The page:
User log external reference links

1-14-2001: WebFLUX HQ goes broadband; a new fast Ethernet and broadband sharing LAN, complete with router is taking form

So what changed my mind about broadband? Much urging from friends Edwin and Roger; fatigue with the necessity to dial up to connect; recent reliability problems with Earthlink dialup; a desire for still greater productivity after enjoying a 600% gain in some areas from recent successes regarding the Apple iMac Revision D; analysis of all related costs; etc., etc.

It appears that dropping an extra phone line here at WebFLUX Central, along with its extra cost long distance discount plan, will more than pay the monthly fee required for a cable modem.

There was also the possibility of even greater short term savings by maybe paying $200 up front to buy the cable modem, rather than paying a rental on it-- but I checked with Roger who has the inside scoop on such deals and he said that's a path best not taken in our case, as it absolves the cable company from many responsibilities regarding the modem, and might even cost us still more if a cable modem replacement/upgrade becomes deployed throughout the company net later-- as rather than the company just switching out a rental modem for us for free, we might have to buy it. YIKES!

So anyway, we might come out ahead by $10-$20 a month by going cable and dropping the extra phone line-- and get a faster connection to boot. Just from the savings of dropping the extra phone line plus long distance plan on the line.

After dropping the Earthlink dial-up account too, the total savings should jump to $30-$40 a month (maybe a bit more, since we were paying extra for more than one email address there).

And unlike dial-up, broadband speeds promise sufficient bandwidth to allow high quality telephone conversations over the internet too-- at likely considerably lower prices than standard long distance rates. Of course, realizing those savings via properly set up net phone accommodations is a whole other subject, for another day.

So how about the reliability problem discussed in previous entries in other user logs onsite? Well, the cable company has instituted a backup dial up option that we could exploit for such times. Plus, as they've now had a couple years to iron out bugs in this area surely such outages will be less and less frequent as time goes by. Then there's the fact that NO ISP appears to be completely reliable. Both AOL and Earthlink local numbers sometimes shut you out with busy signals. Sometimes their email works but surfing doesn't, and vice versa. Sometimes you appear to log on but can't surf and/or email, due to other types of glitches. During my years with AOL I've seen brief outages of an hour or so, and a couple doozies which lasted days. Lately Earthlink, which had seemed rock solid for a month or two after we signed up, developed frequent problems with busy signals or non-working email, etc., etc. Still worse, I discovered Earthlink had precious few alternative access numbers for this area. And both AOL and Earthlink pretty much required rural folks like us to sign up for extra cost long distance plans with our phone companies, since they had no true local access numbers for us.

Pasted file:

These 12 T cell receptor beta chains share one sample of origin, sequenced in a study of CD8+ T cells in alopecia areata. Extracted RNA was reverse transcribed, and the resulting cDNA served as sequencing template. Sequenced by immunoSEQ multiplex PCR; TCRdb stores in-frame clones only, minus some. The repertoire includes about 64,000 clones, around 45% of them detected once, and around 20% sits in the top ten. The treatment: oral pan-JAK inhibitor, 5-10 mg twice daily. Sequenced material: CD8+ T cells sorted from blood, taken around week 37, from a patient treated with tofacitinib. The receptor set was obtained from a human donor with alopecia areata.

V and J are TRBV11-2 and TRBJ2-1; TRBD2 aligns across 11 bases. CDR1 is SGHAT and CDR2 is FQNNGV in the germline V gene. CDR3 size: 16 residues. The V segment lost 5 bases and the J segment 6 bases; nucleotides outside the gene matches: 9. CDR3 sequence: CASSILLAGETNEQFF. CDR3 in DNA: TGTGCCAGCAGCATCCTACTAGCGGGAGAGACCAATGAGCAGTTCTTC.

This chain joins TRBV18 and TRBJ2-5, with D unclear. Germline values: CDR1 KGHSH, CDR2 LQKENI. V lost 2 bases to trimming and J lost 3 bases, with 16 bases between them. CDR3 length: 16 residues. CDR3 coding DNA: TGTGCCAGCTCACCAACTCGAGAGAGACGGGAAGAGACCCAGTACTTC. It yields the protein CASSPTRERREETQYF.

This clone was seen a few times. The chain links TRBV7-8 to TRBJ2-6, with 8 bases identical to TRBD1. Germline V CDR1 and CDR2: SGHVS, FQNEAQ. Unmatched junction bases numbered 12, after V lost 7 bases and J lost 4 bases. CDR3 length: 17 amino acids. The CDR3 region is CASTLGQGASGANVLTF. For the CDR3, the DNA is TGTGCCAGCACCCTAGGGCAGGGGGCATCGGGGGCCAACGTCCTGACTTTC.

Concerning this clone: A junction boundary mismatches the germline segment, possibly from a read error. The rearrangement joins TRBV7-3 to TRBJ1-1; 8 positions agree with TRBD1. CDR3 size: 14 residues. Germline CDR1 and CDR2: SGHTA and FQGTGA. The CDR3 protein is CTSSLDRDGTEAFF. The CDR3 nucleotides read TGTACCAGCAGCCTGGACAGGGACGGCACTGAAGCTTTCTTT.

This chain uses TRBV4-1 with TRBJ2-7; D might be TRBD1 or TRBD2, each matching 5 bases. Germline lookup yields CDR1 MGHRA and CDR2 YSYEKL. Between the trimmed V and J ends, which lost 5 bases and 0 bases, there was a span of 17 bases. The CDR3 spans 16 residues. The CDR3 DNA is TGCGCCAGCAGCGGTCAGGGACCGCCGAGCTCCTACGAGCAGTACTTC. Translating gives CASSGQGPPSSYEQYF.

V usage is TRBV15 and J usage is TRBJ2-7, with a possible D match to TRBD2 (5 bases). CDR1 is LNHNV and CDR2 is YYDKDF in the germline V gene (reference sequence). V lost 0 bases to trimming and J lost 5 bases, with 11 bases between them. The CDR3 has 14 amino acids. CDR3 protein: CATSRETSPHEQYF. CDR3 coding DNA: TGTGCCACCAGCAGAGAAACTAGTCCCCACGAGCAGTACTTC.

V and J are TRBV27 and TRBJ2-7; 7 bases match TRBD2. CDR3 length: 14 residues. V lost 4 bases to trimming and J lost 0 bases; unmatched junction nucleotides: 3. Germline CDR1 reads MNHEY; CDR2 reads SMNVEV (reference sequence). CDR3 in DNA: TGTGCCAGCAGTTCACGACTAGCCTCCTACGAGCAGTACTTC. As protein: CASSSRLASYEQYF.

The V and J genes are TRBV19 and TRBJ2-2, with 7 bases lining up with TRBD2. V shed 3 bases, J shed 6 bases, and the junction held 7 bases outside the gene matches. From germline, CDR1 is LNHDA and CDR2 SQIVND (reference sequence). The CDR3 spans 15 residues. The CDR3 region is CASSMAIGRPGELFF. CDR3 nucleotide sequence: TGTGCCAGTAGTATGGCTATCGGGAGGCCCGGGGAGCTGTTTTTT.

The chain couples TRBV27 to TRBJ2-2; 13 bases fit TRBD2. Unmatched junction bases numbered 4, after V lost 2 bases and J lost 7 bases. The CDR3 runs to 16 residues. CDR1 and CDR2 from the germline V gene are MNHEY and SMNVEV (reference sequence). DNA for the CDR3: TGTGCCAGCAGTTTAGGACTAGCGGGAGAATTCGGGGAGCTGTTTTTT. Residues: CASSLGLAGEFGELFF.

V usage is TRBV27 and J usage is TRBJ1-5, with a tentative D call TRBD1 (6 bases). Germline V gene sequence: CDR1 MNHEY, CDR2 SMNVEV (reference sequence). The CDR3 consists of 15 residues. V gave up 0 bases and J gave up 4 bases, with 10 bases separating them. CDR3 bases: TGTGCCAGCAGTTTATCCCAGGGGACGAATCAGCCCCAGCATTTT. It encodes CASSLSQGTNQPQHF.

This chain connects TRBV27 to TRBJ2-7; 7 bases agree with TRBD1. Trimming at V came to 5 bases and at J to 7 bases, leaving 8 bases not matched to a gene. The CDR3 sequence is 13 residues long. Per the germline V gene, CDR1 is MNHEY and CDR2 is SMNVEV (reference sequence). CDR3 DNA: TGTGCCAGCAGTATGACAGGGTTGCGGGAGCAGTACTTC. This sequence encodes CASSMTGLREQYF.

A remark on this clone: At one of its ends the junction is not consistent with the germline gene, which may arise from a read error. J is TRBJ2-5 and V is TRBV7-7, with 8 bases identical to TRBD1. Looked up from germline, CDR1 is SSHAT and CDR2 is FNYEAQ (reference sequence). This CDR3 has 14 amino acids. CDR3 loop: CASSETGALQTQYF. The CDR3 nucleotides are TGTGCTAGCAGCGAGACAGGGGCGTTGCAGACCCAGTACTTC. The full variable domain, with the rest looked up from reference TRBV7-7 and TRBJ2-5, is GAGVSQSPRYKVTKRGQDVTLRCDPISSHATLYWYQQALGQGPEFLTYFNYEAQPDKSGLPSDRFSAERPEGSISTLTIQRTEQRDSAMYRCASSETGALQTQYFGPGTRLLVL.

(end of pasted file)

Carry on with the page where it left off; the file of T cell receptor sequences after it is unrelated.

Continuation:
I must still say though that the local cable service itself has had a shaky track record in reliability the last couple years. But hopefully the problems are partially due to the service only being in existence that long; AOL and Earthlink are several times older than our local cable modem service. Some months back I know for a fact the cable service was essentially down for three days; you could surf major sites like CNN or Yahoo at reasonable speeds, but everything else was so slow as to be essentially inaccessible. Much more recently (a week or so ago), the cable modem went completely down for several hours one night-- the incident I describe elsewhere in this entry which took place while I was troubleshooting the LAN itself. My cousin Edwin describes something like a two week or longer outage on the service a year or so ago, which practically drove him nuts. Hopefully such extended outages won't be happening again (GULP!). Plus, they've instituted the dial up backup plan since that calamity. And I made sure to get the dial up configuration info from them at signup.

But what of the reduced flexibility in access? That is, with a dialup account like AOL or Earthlink several PCs/Macs can access the net-- just not all at the same time. With a cable modem just one PC/Mac can do so, under typical circumstances. To a bunch accustomed to having net accounts on many computers spread throughout a building, this is just unacceptable.

The answer to this problem can be a fast Ethernet network in-house, equipped with a good quality router-- at least if all the PCs/Macs have Ethernet ports. Though it poses a significant upfront cost, and entails some elbow grease, it goes beyond allowing one ISP account to be accessible to all the computers in the place, and theoretically allows them all to access it simultaneously, and at high speed too.